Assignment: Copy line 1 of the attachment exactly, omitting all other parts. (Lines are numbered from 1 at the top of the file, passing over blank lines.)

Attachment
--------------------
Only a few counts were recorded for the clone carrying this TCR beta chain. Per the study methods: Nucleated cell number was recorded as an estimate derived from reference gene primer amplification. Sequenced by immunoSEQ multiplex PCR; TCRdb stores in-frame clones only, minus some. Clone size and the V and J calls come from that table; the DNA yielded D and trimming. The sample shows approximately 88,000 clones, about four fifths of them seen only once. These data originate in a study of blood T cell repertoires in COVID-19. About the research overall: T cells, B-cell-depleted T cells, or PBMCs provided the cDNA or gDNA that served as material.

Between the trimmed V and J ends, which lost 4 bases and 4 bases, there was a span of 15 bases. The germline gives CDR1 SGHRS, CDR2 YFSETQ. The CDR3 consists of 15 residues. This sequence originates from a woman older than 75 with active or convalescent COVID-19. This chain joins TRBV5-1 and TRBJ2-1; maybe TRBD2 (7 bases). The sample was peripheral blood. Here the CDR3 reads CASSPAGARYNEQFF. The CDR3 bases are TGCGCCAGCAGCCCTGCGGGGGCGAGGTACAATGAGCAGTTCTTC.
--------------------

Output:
Only a few counts were recorded for the clone carrying this TCR beta chain. Per the study methods: Nucleated cell number was recorded as an estimate derived from reference gene primer amplification. Sequenced by immunoSEQ multiplex PCR; TCRdb stores in-frame clones only, minus some. Clone size and the V and J calls come from that table; the DNA yielded D and trimming. The sample shows approximately 88,000 clones, about four fifths of them seen only once. These data originate in a study of blood T cell repertoires in COVID-19. About the research overall: T cells, B-cell-depleted T cells, or PBMCs provided the cDNA or gDNA that served as material.